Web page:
Animal charity the RSPCA is today launching a new campaign to help highlight the dangers many animals face - and the risks to charity workers who try to protect them.
The charity rescue thousands of animals a year from abusive situations, with some animals being left badly injured in the attacks.
The animals pictured in this article were among the lucky ones, having been rescued by RSPCA inspectors.
The charity says their inspectors have come across heart-breaking examples of cruelty in recent years.
Some of the animals rescued include:
- A dog beaten with a pole, causing 30 fractures
- A swan shot with a crossbow
- A cat beaten against a tree
- A three-week-old lamb with its ears cut off
- A lurcher stamped on, run over and stabbed with a potato peeler
- A bird shot with a blowgun dart through his eye
- A mouse tortured with a power tool
Nelson the Lamb hit the headlines when thugs attacked him and cut off his ears in May this year, when he was just three weeks old.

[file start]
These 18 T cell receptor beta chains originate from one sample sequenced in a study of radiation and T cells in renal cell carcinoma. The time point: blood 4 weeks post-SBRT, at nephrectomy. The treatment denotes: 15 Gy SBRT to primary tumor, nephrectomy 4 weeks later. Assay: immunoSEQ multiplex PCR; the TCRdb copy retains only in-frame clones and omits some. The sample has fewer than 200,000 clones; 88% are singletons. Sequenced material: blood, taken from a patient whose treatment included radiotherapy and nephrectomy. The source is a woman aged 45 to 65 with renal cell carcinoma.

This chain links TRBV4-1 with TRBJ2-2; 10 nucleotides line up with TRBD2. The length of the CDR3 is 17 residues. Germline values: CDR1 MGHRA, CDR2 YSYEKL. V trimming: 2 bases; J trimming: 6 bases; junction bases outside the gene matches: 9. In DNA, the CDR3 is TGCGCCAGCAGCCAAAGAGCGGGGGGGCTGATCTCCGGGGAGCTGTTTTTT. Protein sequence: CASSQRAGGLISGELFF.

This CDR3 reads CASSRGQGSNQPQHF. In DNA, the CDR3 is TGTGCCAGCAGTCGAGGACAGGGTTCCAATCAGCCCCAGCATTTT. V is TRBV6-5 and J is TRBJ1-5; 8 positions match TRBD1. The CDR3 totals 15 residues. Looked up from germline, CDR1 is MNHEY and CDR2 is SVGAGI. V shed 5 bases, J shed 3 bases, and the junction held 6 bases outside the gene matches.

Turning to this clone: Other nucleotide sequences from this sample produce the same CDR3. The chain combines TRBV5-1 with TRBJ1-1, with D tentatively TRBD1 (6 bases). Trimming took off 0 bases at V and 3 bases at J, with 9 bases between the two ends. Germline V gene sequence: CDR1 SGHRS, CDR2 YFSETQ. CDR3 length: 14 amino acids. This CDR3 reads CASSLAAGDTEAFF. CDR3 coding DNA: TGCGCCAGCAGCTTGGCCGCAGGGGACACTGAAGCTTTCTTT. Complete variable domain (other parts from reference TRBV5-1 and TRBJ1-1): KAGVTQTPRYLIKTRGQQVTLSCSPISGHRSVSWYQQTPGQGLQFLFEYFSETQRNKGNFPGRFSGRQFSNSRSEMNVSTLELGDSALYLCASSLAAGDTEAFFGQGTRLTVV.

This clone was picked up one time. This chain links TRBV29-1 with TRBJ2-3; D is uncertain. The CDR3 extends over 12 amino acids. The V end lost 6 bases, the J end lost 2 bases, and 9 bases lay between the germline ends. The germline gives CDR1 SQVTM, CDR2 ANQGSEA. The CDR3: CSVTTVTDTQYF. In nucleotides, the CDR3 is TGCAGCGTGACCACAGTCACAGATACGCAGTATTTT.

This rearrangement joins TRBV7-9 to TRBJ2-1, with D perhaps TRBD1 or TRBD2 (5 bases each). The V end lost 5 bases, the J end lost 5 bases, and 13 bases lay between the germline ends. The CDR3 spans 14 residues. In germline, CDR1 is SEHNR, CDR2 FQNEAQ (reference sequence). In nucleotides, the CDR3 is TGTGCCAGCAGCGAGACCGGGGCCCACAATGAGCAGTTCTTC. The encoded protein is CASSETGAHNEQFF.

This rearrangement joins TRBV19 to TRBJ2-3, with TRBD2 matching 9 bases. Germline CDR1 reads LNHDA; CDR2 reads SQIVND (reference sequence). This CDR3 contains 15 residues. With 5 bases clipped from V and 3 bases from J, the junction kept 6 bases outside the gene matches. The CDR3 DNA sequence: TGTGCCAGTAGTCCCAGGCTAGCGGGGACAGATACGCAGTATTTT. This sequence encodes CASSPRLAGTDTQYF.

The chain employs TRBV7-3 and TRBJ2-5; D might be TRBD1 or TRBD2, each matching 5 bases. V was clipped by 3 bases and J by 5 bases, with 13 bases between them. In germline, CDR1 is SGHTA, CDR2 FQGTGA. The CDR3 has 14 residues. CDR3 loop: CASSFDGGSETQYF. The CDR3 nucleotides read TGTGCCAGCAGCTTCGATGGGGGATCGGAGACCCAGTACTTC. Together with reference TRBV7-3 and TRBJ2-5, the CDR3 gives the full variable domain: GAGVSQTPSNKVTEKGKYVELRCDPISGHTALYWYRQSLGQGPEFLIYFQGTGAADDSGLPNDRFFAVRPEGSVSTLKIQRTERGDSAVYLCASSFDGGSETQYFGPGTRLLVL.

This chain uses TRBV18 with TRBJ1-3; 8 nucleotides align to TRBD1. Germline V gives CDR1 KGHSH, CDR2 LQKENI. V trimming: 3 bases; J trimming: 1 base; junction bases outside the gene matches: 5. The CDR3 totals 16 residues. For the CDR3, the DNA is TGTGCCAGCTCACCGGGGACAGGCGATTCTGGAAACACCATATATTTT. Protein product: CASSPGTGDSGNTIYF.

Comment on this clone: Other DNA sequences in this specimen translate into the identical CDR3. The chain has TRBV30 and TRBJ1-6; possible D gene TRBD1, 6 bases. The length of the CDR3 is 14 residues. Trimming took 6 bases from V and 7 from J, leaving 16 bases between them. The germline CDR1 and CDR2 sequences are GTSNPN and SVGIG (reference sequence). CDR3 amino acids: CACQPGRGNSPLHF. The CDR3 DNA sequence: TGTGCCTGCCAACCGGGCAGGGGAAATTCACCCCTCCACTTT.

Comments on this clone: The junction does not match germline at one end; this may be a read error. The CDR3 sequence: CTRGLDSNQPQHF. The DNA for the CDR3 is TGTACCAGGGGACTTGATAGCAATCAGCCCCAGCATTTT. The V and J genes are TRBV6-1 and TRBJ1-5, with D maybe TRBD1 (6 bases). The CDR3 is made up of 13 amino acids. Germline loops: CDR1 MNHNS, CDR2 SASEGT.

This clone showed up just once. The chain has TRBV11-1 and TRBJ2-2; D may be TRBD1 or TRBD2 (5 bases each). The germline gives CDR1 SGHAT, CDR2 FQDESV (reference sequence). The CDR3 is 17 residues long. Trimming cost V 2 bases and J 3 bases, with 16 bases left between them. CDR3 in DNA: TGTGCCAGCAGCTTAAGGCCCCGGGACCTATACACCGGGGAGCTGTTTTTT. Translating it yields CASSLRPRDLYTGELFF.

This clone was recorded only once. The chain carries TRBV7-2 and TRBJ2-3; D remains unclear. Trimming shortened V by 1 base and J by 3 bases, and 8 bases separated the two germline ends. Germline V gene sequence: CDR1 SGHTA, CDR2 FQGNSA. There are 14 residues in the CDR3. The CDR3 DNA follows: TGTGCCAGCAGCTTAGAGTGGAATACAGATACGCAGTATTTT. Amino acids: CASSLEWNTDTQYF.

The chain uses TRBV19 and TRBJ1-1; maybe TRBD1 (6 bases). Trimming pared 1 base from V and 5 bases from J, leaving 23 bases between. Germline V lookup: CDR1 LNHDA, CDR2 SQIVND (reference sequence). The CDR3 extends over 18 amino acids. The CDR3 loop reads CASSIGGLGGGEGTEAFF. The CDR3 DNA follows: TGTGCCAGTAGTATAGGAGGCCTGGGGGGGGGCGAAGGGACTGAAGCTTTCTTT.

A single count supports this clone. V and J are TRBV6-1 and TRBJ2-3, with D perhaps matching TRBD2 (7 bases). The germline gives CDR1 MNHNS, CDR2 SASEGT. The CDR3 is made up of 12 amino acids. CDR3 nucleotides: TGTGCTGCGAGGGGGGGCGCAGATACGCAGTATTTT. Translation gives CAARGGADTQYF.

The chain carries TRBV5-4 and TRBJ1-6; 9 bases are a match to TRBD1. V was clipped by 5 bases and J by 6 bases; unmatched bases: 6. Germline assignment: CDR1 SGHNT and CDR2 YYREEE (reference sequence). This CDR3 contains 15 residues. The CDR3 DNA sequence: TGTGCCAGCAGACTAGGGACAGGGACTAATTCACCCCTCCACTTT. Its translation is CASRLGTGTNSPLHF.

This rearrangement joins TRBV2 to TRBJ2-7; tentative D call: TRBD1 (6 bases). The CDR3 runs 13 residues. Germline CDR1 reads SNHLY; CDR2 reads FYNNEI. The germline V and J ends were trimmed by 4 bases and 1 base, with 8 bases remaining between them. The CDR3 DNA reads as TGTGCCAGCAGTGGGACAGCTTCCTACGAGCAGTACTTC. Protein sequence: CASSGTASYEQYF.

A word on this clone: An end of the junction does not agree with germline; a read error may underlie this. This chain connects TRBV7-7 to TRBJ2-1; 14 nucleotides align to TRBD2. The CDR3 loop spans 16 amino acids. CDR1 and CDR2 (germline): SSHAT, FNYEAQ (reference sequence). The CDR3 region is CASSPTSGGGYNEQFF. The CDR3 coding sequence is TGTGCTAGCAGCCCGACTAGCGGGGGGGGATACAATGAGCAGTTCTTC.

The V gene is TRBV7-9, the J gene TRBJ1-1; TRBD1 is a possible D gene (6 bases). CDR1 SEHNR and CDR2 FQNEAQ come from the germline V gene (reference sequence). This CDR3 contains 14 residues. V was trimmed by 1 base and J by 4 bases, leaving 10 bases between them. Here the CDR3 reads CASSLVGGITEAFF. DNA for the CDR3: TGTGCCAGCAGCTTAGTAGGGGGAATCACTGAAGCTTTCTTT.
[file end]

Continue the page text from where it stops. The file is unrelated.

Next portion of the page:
He was attacked in a field at Highthorn Farm near Gotham in Nottinghamshire. It's thought either a knife or a pair of scissors was used to inflict the wounds.
RSPCA inspector Susan Hammond was first on the scene and spoke of her disbelief that someone could be so cruel.
– RSPCA inspector Susan Hammond
This is absolutely horrific and I cannot believe that someone would deliberately cause such an awful injury to an innocent animal.
There were no other wounds on the lamb's body and the injuries are not consistent with a dog attack.
Sadly, as a result of the injury, the mother abandoned the lamb and he was found by the farmer.
Now, the RSPCA has launched its Everyday Heroes campaign to highlight the work done by their inspectors - many of whom have been threatened themselves in the line of duty.
Guns, knives, hammers and even crossbows have all been turned on RSPCA staff as they try to rescue animals in need.
In 2012 alone, inspectors were attacked 246 times.
RSPCA figures from last year also showed that air rifle injuries on animals had increased by almost 40 per cent - around 800 attacks - in 2012 compared to the previous year.
Phoenix the cat was among the victims of such attacks, but was stitched back up by the charity's vets and is now in full health again.